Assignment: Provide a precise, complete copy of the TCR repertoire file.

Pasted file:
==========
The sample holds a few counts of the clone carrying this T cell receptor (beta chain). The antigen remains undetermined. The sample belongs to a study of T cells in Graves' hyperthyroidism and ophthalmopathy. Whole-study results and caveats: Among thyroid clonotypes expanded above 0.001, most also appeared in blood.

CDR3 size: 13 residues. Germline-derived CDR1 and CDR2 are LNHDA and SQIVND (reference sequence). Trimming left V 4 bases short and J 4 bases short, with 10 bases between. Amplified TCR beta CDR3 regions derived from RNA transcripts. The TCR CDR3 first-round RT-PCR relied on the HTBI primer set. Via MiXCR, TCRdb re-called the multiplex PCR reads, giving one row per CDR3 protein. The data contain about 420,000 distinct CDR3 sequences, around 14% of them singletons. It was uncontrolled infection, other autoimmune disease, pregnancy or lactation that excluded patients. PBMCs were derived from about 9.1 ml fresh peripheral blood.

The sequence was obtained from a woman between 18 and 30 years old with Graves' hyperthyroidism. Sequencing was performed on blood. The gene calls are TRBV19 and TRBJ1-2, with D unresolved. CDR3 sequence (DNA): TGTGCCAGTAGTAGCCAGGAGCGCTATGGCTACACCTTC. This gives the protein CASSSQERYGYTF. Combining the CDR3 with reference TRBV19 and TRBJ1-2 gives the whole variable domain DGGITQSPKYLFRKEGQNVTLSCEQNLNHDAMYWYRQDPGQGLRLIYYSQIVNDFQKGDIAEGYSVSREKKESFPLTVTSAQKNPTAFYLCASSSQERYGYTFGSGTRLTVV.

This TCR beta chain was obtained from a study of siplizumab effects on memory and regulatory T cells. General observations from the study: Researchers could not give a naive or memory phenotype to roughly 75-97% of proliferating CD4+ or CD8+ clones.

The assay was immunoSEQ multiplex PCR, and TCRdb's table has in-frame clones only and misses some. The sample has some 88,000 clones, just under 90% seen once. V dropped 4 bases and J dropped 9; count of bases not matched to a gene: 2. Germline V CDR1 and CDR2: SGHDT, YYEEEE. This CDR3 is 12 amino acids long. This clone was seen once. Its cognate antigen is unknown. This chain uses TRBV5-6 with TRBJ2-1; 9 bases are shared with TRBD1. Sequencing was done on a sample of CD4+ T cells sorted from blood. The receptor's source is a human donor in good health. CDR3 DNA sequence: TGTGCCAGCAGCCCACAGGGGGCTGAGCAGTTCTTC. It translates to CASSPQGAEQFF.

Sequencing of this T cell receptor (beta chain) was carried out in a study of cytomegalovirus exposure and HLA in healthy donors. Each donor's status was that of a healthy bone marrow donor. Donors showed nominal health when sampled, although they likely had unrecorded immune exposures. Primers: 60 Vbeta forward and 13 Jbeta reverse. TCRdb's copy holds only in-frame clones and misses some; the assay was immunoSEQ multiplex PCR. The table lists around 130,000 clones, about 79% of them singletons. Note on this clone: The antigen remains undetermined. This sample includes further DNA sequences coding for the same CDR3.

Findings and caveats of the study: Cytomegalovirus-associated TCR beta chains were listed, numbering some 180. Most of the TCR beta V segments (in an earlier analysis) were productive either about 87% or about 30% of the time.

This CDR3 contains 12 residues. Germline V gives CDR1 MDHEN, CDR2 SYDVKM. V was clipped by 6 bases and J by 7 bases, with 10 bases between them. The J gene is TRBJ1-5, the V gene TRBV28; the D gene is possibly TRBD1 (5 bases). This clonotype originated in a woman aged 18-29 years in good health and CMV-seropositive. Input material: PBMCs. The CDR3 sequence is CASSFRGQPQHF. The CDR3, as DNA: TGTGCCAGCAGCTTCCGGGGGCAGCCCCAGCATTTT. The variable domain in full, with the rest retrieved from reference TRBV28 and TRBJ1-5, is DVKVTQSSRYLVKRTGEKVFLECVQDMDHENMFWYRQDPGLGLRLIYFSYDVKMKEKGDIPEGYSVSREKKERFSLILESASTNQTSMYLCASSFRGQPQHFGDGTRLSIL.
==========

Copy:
The sample holds a few counts of the clone carrying this T cell receptor (beta chain). The antigen remains undetermined. The sample belongs to a study of T cells in Graves' hyperthyroidism and ophthalmopathy. Whole-study results and caveats: Among thyroid clonotypes expanded above 0.001, most also appeared in blood.

CDR3 size: 13 residues. Germline-derived CDR1 and CDR2 are LNHDA and SQIVND (reference sequence). Trimming left V 4 bases short and J 4 bases short, with 10 bases between. Amplified TCR beta CDR3 regions derived from RNA transcripts. The TCR CDR3 first-round RT-PCR relied on the HTBI primer set. Via MiXCR, TCRdb re-called the multiplex PCR reads, giving one row per CDR3 protein. The data contain about 420,000 distinct CDR3 sequences, around 14% of them singletons. It was uncontrolled infection, other autoimmune disease, pregnancy or lactation that excluded patients. PBMCs were derived from about 9.1 ml fresh peripheral blood.

The sequence was obtained from a woman between 18 and 30 years old with Graves' hyperthyroidism. Sequencing was performed on blood. The gene calls are TRBV19 and TRBJ1-2, with D unresolved. CDR3 sequence (DNA): TGTGCCAGTAGTAGCCAGGAGCGCTATGGCTACACCTTC. This gives the protein CASSSQERYGYTF. Combining the CDR3 with reference TRBV19 and TRBJ1-2 gives the whole variable domain DGGITQSPKYLFRKEGQNVTLSCEQNLNHDAMYWYRQDPGQGLRLIYYSQIVNDFQKGDIAEGYSVSREKKESFPLTVTSAQKNPTAFYLCASSSQERYGYTFGSGTRLTVV.

This TCR beta chain was obtained from a study of siplizumab effects on memory and regulatory T cells. General observations from the study: Researchers could not give a naive or memory phenotype to roughly 75-97% of proliferating CD4+ or CD8+ clones.

The assay was immunoSEQ multiplex PCR, and TCRdb's table has in-frame clones only and misses some. The sample has some 88,000 clones, just under 90% seen once. V dropped 4 bases and J dropped 9; count of bases not matched to a gene: 2. Germline V CDR1 and CDR2: SGHDT, YYEEEE. This CDR3 is 12 amino acids long. This clone was seen once. Its cognate antigen is unknown. This chain uses TRBV5-6 with TRBJ2-1; 9 bases are shared with TRBD1. Sequencing was done on a sample of CD4+ T cells sorted from blood. The receptor's source is a human donor in good health. CDR3 DNA sequence: TGTGCCAGCAGCCCACAGGGGGCTGAGCAGTTCTTC. It translates to CASSPQGAEQFF.

Sequencing of this T cell receptor (beta chain) was carried out in a study of cytomegalovirus exposure and HLA in healthy donors. Each donor's status was that of a healthy bone marrow donor. Donors showed nominal health when sampled, although they likely had unrecorded immune exposures. Primers: 60 Vbeta forward and 13 Jbeta reverse. TCRdb's copy holds only in-frame clones and misses some; the assay was immunoSEQ multiplex PCR. The table lists around 130,000 clones, about 79% of them singletons. Note on this clone: The antigen remains undetermined. This sample includes further DNA sequences coding for the same CDR3.

Findings and caveats of the study: Cytomegalovirus-associated TCR beta chains were listed, numbering some 180. Most of the TCR beta V segments (in an earlier analysis) were productive either about 87% or about 30% of the time.

This CDR3 contains 12 residues. Germline V gives CDR1 MDHEN, CDR2 SYDVKM. V was clipped by 6 bases and J by 7 bases, with 10 bases between them. The J gene is TRBJ1-5, the V gene TRBV28; the D gene is possibly TRBD1 (5 bases). This clonotype originated in a woman aged 18-29 years in good health and CMV-seropositive. Input material: PBMCs. The CDR3 sequence is CASSFRGQPQHF. The CDR3, as DNA: TGTGCCAGCAGCTTCCGGGGGCAGCCCCAGCATTTT. The variable domain in full, with the rest retrieved from reference TRBV28 and TRBJ1-5, is DVKVTQSSRYLVKRTGEKVFLECVQDMDHENMFWYRQDPGLGLRLIYFSYDVKMKEKGDIPEGYSVSREKKERFSLILESASTNQTSMYLCASSFRGQPQHFGDGTRLSIL.